Mainly, would it contribute to differences in the range and antenna propagation pattern, affecting my signal at my computer points?
It depends on the radio(s) those antennas are connected to.
Let's say you're comparing two 802.11n APs. One has two antennas and the other has three. Well 802.11n's big speed boost over 802.11a and 802.11g is that it can uses MIMO -- ganging together multiple radio chains to boost performance. It takes two radio chains to reach signaling rates up to 300 megabits per second, and with a third radio chain you can reach signaling rates up to 450 megabits per second. So if it turns out that both APs have one antenna per radio chain, it might be and indication that the three antenna unit can go 50% faster than the two antenna unit.
But you can't just count antennas to know how many radio chains they have, you have to confirm it by reading the technical specifications of the device.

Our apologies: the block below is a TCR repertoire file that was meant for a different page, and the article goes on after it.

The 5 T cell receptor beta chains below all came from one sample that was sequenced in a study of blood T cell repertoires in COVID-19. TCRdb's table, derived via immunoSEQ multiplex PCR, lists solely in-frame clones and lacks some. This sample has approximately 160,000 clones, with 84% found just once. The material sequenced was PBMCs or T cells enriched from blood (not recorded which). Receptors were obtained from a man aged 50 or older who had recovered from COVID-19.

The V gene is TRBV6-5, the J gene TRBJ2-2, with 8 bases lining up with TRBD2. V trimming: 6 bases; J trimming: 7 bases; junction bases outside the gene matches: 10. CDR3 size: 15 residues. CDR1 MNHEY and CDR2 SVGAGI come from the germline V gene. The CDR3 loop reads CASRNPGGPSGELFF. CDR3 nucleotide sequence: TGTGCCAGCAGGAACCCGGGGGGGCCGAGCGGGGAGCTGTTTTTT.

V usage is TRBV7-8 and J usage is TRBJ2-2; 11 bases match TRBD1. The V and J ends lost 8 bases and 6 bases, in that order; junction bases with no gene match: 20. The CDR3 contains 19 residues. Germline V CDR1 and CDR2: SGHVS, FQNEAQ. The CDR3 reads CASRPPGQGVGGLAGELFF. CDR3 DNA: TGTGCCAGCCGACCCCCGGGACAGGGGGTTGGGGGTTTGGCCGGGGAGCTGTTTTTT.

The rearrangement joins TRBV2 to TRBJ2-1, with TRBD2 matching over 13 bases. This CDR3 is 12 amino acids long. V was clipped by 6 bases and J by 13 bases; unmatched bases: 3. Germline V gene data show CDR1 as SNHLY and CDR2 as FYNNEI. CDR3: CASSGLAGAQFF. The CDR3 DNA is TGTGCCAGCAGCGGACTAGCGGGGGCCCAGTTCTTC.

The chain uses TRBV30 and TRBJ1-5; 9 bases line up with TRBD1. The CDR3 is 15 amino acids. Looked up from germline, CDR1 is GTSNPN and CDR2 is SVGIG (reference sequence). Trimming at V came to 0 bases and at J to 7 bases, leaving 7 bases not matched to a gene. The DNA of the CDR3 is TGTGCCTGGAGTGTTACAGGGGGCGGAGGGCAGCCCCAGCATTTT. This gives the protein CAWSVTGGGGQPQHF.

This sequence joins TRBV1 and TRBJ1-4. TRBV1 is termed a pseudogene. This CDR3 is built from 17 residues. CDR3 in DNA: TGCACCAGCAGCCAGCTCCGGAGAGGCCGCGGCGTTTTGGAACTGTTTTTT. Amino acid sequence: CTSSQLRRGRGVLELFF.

If the two or three antennas are all hooked up to a single radio, like in the case of a single-band 802.11g AP, then the third one probably doesn't matter much. With a single radio, it makes sense to have two antennas -- main and auxiliary -- for the sake of antenna diversity. Sometimes the main antenna is in a better place to receive a given signal, and sometimes the aux receives the signal better. A third antenna in this case is just another aux, and it's probably not going to help much given that they're all within a few centimeters of each other. But then again, the antenna designer may have planned out the coverage patterns of those three antennas to complement each other well, so it's possible it can make a difference. But you wouldn't really know unless you had an antenna engineer carefully test it.
Overall, you really can't judge what a wireless router can do in terms of rate-vs-range just by counting antennas.